Tell us about your experiences with weight management. Take our survey!

Mental Health Awareness

"What mental health needs is more sunlight, more candor, and more unashamed conversations." -Glenn Close

The first time I was introduced to mental health was when I was in the hospital after my LVAD surgery in 2019. Before then I could not tell you what mental health was. I feel that there is such a stigma when it comes to talking about mental health problems. We all have problems, some worse than others, but we all have them. A common misconception is that only people who have problems need therapists.

My life changed: Mentally and physically

My first talk with a therapist was in the hospital after my second stroke and LVAD surgery. My life was changed in a matter of days. First, the stroke happened, and then I was in advanced heart failure. It was too much for me to handle.

After my LVAD surgery, the hospital sent the palliative care team to speak to me. The palliative care team is usually sent out when someone is given a serious diagnosis like heart failure or cancer. According to Vitas Healthcare, palliative care is the care that provides relief from symptoms resulting from disease or injury.

By providing your email address, you are agreeing to our Privacy Policy and Terms of Use.

When they first came I acted like I was sleeping because I did not think that I needed to see them. I did not know what they were there for until they started explaining themselves. Then I agreed to see them. They came and asked me questions like, what would make me comfortable. In my heart of hearts, I wanted to be better and out of the hospital because I had been there for 2 months.

Experiencing my emotions

When I was discharged from the hospital my life changed so much. I now had the LVAD that had to be plugged up every day. I feel like just knowing I had a device pumping my heart was almost too much for me to bear. I had built up so much animosity and anger that I did not think I could handle life with advanced heart failure. Along with that, I was also in speech therapy because the stroke left me with aphasia. So my speech was a work in progress at the time.

Things came to a head months later when we were at my cousin's wedding and I was about to have another breakdown. My mom was sitting next to me saying it was ok and that my time would come too, but I was not thinking that at all.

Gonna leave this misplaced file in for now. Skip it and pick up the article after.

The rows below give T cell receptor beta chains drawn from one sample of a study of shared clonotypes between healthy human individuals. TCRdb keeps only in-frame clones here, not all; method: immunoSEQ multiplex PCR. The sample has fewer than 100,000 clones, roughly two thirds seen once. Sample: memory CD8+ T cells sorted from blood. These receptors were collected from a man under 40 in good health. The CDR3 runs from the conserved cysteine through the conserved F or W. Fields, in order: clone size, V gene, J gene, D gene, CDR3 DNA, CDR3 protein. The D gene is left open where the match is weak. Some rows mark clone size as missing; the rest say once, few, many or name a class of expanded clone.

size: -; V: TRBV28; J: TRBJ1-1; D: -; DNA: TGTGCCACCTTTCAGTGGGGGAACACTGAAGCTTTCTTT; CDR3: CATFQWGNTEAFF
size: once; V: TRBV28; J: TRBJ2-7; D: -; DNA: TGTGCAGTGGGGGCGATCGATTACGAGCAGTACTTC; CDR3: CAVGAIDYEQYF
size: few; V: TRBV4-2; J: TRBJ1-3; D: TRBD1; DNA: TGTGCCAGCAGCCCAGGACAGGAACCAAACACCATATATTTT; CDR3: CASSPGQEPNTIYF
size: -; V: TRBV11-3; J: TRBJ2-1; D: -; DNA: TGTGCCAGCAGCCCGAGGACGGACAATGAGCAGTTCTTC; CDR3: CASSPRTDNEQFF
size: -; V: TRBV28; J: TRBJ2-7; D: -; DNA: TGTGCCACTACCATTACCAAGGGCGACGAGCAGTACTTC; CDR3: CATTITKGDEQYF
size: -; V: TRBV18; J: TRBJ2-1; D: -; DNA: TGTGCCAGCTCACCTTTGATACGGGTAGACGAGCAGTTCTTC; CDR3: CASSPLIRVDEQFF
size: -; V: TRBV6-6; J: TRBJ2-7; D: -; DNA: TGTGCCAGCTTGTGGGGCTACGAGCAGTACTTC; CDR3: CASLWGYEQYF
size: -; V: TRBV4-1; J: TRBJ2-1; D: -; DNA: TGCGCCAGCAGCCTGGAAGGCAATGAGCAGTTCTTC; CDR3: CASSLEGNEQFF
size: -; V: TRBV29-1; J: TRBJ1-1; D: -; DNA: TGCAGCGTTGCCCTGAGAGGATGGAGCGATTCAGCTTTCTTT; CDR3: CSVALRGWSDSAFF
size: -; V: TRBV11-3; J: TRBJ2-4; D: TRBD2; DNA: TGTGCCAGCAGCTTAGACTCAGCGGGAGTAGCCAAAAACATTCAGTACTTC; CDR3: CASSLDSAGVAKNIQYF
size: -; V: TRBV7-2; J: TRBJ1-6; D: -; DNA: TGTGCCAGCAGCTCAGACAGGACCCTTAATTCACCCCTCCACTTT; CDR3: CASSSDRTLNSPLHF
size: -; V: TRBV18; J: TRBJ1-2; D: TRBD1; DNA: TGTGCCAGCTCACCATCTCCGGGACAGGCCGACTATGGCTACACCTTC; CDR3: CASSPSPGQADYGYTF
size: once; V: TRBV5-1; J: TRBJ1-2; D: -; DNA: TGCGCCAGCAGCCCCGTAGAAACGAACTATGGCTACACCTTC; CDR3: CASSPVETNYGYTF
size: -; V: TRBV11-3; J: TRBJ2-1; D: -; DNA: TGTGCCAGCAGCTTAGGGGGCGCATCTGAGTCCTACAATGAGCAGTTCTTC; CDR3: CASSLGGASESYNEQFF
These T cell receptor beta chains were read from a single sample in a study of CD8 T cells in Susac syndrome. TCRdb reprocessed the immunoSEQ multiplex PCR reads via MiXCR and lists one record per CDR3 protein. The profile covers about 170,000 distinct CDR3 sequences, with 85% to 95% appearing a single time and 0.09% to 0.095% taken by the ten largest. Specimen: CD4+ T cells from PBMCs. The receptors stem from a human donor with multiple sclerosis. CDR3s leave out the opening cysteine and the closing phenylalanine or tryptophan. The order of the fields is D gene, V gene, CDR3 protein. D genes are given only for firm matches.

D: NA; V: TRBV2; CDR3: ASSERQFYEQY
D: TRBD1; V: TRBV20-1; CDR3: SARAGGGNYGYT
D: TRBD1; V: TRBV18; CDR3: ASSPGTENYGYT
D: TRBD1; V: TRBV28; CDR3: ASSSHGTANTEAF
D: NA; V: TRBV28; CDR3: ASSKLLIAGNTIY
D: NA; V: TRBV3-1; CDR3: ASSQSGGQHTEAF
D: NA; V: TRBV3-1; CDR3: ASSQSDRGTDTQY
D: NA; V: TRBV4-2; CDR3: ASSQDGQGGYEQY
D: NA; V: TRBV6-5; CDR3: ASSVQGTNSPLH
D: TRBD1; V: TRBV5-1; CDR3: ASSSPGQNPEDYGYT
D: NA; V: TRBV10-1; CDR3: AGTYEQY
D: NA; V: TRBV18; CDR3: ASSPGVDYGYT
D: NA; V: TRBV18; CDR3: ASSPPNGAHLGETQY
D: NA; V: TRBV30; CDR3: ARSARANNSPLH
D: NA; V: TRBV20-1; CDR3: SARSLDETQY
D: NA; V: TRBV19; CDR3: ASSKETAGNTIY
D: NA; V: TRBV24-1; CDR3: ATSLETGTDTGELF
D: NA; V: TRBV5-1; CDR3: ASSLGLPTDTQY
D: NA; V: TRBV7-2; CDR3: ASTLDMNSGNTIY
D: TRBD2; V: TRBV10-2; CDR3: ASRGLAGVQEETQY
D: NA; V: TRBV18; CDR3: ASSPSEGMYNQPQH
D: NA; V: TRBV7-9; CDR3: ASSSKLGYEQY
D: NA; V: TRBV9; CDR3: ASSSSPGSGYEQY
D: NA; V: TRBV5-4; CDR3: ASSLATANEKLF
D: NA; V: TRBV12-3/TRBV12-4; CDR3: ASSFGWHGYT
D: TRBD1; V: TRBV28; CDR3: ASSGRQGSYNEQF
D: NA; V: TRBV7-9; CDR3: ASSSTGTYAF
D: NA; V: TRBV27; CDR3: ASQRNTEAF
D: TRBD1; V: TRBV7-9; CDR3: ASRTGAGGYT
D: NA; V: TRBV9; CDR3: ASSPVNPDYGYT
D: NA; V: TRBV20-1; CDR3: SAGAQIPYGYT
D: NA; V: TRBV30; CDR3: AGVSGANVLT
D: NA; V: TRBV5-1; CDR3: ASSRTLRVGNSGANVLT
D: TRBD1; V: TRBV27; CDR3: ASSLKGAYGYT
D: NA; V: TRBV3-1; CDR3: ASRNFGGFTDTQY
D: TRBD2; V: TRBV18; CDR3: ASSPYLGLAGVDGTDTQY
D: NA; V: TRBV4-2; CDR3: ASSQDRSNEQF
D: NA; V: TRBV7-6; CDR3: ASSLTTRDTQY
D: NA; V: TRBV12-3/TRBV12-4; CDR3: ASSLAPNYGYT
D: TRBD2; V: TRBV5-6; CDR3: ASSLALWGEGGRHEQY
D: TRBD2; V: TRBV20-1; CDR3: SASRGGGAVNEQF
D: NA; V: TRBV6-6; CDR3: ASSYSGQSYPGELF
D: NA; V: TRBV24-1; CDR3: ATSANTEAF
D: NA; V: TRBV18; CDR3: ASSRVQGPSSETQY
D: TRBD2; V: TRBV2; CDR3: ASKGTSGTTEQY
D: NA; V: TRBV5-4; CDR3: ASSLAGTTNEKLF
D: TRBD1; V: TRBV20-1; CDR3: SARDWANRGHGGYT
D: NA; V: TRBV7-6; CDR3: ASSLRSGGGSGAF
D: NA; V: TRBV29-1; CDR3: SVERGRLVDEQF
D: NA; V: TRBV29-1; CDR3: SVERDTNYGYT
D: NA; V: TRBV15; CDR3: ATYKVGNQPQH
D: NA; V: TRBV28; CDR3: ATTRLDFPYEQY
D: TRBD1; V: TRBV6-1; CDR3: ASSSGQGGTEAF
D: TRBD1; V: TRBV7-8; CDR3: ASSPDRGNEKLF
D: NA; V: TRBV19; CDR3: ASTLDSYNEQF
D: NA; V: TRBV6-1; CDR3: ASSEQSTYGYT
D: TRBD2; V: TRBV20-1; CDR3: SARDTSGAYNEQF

My life as I knew it felt like it was over, and walking around with an LVAD was not helping. I felt that everyone was looking at me and judging me. When we had gotten into our driveway it felt like someone had turned the faucet on and I started crying. My mom held me, and told me that I needed to get help because this was not me and I needed to get help acclimating to life again. I agreed.

Talking to a therapist as part of my heart failure journey

When I had my first appointment with the therapist I was so nervous. I had never spoken to a therapist before so I did not know what to expect. She called me into her office and the first thing I noticed was how the room was decorated, and how calming it was. I sat down and the first thing that she asked me was to tell her about myself. I told her about my 2 strokes and about being in advanced heart failure. How my life had been twisted and turned upside down. I basically lost who I was as a person.

She responded by acknowledging what I had gone through and she gave me homework to do. She told me to start saying affirmations to myself in the morning. It started getting easier going to a therapist the more I went. I stopped seeing a therapist and started noticing that I had social anxiety, so I started seeing a new therapist. I see her currently, and also for my foreseeable future.

I want to close by saying it's okay if you need to see a therapist, like I do, someone to talk to that will not judge you but will help you. I cannot stress enough the importance of having a healthy mind. Do not be ashamed to say, “I need help,” or “I can’t do it on my own.” There is nothing weak or wrong about needing help.

“There is hope, even when your brain tells you there isn’t.” -John Green

This article represents the opinions, thoughts, and experiences of the author; none of this content has been paid for by any advertiser. The team does not recommend or endorse any products or treatments discussed herein. Learn more about how we maintain editorial integrity here.

Join the conversation

Please read our rules before commenting.